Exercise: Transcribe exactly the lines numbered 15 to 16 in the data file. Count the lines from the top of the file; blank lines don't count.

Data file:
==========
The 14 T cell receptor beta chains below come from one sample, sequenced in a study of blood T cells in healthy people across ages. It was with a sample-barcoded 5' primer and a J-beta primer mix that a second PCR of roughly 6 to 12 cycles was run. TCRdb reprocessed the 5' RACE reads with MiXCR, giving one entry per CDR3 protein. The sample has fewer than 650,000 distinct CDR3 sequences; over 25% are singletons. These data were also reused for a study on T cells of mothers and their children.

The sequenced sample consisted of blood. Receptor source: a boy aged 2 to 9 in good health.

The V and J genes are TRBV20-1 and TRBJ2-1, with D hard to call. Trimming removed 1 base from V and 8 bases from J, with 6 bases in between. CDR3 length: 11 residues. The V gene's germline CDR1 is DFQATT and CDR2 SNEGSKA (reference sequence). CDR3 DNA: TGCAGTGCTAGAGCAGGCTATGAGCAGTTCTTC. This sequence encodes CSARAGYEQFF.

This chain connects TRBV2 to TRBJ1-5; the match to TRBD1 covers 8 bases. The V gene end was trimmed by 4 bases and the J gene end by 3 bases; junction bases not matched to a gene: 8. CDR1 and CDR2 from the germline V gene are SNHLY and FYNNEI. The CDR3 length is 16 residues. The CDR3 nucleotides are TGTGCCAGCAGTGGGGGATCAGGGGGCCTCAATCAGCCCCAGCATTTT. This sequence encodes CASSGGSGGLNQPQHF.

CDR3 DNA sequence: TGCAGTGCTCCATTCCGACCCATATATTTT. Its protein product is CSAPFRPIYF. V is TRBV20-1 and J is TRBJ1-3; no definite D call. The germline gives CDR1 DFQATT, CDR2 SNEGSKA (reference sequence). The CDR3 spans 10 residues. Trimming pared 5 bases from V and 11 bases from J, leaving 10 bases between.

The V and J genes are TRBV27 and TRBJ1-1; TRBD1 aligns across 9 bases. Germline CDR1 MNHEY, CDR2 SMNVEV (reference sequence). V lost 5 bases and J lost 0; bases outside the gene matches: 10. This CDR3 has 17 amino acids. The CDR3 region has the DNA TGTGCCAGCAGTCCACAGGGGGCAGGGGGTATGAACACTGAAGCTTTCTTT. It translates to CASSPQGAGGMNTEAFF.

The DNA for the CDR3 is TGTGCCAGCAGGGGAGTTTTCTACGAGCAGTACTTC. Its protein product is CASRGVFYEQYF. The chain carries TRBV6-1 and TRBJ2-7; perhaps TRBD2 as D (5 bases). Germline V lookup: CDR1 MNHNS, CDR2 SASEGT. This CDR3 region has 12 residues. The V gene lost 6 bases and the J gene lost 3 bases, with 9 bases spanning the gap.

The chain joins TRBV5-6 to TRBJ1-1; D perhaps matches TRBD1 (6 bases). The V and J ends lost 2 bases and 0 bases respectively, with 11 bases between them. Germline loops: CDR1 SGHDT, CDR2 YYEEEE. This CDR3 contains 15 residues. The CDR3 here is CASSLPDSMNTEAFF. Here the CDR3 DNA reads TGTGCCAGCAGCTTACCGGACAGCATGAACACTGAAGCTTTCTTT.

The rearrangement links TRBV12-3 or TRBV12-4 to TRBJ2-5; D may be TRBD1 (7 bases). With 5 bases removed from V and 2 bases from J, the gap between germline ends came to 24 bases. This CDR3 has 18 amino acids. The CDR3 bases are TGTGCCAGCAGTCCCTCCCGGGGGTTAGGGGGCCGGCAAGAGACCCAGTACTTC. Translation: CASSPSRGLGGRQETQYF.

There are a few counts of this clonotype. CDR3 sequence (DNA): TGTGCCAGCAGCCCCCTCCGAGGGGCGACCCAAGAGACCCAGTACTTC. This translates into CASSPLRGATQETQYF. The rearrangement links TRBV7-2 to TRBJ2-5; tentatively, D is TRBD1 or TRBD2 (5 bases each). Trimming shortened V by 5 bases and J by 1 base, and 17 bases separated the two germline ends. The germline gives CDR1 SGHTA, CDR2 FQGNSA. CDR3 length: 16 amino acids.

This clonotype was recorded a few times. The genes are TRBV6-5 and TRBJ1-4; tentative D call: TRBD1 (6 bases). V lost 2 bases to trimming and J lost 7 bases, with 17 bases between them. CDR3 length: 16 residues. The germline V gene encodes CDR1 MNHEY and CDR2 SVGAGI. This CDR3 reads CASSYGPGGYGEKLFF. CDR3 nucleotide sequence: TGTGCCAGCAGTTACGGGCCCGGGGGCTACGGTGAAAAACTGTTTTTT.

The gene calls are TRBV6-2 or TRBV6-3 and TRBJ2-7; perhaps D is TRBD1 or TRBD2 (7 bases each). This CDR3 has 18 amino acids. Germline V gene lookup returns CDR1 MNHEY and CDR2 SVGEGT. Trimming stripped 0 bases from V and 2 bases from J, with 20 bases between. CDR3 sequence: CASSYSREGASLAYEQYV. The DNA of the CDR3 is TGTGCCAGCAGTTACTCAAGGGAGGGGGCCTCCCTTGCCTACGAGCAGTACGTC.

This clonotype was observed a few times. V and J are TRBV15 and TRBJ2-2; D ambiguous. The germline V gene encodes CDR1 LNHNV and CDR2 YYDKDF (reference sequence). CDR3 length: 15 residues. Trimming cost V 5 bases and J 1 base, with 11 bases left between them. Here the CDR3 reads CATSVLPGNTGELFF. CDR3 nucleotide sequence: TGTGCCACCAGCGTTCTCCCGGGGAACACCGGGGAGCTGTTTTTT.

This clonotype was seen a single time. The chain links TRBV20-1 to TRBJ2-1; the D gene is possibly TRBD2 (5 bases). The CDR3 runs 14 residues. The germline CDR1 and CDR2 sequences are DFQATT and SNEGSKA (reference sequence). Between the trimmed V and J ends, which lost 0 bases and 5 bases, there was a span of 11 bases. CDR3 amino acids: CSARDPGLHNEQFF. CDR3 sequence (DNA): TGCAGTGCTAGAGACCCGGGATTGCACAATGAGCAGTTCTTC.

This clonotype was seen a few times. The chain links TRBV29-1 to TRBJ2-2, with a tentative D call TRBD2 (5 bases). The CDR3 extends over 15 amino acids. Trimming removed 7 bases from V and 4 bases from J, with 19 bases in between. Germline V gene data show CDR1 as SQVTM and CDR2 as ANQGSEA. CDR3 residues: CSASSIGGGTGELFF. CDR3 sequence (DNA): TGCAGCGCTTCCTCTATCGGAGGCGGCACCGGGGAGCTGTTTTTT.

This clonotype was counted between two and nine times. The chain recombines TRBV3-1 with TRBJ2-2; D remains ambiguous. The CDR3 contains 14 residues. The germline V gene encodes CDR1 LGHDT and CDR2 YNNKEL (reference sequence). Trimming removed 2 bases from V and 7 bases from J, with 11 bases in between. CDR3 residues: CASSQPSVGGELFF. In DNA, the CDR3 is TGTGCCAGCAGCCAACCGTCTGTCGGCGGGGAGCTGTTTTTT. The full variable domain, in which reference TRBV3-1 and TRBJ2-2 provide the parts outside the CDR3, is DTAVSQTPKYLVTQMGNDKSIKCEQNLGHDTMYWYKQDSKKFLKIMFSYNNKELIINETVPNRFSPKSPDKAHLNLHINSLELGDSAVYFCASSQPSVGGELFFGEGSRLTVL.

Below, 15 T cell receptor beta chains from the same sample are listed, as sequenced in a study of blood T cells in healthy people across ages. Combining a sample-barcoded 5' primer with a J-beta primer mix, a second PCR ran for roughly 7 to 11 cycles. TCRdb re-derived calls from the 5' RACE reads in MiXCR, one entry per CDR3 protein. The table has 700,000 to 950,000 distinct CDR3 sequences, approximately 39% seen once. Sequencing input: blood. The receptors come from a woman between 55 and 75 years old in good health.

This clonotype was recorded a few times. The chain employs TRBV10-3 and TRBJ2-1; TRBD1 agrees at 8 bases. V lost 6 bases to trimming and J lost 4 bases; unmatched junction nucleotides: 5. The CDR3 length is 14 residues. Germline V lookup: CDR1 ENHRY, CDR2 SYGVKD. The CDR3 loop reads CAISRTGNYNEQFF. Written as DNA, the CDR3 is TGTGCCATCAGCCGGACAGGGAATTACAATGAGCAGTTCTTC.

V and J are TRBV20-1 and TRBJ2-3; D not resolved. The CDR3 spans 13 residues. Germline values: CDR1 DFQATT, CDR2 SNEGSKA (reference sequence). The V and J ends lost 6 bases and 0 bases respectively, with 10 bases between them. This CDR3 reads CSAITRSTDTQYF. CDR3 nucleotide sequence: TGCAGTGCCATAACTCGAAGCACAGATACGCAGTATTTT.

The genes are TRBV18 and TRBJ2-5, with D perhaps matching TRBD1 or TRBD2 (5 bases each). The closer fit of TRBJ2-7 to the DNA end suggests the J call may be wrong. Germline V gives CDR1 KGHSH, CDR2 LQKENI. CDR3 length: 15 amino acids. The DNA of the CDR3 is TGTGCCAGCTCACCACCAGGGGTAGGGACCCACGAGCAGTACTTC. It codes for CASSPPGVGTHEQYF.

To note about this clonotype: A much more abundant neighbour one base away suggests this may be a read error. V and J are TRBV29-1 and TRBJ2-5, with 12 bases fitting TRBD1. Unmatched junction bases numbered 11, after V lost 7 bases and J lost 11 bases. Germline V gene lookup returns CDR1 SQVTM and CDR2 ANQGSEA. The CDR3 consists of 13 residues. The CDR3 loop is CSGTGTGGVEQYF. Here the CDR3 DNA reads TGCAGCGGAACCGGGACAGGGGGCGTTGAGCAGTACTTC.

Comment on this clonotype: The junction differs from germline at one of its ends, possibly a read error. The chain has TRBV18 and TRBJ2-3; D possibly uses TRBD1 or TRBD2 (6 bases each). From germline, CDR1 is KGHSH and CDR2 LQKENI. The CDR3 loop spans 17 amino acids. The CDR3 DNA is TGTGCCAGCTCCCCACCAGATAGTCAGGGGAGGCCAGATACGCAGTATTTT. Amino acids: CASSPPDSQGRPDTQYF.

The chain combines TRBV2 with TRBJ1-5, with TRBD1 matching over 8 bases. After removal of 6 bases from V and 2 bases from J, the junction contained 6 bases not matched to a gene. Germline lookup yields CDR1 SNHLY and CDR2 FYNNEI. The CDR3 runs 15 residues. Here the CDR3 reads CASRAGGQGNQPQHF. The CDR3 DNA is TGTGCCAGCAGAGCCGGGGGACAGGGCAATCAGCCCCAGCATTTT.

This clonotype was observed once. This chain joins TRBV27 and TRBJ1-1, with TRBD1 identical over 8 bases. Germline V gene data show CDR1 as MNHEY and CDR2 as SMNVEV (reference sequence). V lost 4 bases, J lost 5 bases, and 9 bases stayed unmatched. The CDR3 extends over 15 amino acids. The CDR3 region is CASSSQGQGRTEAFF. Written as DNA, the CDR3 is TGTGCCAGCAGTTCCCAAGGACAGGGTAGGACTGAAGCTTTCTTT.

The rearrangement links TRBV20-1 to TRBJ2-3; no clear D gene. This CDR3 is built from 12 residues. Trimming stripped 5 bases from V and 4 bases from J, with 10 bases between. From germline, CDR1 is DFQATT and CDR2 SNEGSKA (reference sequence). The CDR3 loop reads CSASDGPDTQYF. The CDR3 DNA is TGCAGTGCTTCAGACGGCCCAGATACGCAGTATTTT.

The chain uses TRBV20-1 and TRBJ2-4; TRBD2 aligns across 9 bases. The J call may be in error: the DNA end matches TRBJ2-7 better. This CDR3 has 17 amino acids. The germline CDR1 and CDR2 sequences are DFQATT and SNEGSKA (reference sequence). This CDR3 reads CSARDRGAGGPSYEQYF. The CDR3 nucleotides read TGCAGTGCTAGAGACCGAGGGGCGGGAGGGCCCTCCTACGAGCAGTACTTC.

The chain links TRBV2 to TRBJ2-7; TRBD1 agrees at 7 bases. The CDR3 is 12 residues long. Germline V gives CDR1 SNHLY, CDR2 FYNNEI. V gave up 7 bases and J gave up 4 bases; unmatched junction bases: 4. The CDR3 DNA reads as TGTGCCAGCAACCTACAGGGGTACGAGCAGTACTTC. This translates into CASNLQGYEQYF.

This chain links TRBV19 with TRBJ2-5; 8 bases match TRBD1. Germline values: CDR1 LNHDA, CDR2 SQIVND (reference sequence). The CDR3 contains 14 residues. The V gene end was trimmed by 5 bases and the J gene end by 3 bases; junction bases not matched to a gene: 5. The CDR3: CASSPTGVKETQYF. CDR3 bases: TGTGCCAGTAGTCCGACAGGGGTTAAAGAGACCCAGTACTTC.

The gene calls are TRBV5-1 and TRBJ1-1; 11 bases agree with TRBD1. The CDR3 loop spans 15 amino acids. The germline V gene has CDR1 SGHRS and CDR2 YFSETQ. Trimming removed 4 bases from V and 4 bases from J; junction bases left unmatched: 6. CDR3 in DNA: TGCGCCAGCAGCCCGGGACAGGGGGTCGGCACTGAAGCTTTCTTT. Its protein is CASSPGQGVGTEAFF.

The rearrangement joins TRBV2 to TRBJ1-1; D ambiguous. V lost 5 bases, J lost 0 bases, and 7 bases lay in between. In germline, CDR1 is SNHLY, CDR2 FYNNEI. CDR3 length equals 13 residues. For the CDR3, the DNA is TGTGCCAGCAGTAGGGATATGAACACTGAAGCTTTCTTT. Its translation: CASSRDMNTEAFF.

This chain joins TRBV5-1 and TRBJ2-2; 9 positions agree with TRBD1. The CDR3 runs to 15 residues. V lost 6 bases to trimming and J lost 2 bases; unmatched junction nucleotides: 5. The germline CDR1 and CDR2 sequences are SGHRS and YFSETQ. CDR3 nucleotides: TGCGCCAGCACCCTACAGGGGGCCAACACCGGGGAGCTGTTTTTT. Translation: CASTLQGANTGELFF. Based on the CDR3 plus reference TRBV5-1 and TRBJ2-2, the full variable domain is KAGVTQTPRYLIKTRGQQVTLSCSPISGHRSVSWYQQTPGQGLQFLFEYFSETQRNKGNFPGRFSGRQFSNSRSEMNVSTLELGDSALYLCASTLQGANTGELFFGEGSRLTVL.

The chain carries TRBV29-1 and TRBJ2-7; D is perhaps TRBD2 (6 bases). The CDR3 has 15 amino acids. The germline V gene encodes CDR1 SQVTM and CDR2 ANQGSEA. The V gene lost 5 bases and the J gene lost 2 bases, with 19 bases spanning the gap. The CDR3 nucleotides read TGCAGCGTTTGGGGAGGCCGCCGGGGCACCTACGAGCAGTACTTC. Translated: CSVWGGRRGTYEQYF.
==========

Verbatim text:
This clonotype was seen a few times. The chain links TRBV29-1 to TRBJ2-2, with a tentative D call TRBD2 (5 bases). The CDR3 extends over 15 amino acids. Trimming removed 7 bases from V and 4 bases from J, with 19 bases in between. Germline V gene data show CDR1 as SQVTM and CDR2 as ANQGSEA. CDR3 residues: CSASSIGGGTGELFF. CDR3 sequence (DNA): TGCAGCGCTTCCTCTATCGGAGGCGGCACCGGGGAGCTGTTTTTT.

This clonotype was counted between two and nine times. The chain recombines TRBV3-1 with TRBJ2-2; D remains ambiguous. The CDR3 contains 14 residues. The germline V gene encodes CDR1 LGHDT and CDR2 YNNKEL (reference sequence). Trimming removed 2 bases from V and 7 bases from J, with 11 bases in between. CDR3 residues: CASSQPSVGGELFF. In DNA, the CDR3 is TGTGCCAGCAGCCAACCGTCTGTCGGCGGGGAGCTGTTTTTT. The full variable domain, in which reference TRBV3-1 and TRBJ2-2 provide the parts outside the CDR3, is DTAVSQTPKYLVTQMGNDKSIKCEQNLGHDTMYWYKQDSKKFLKIMFSYNNKELIINETVPNRFSPKSPDKAHLNLHINSLELGDSAVYFCASSQPSVGGELFFGEGSRLTVL.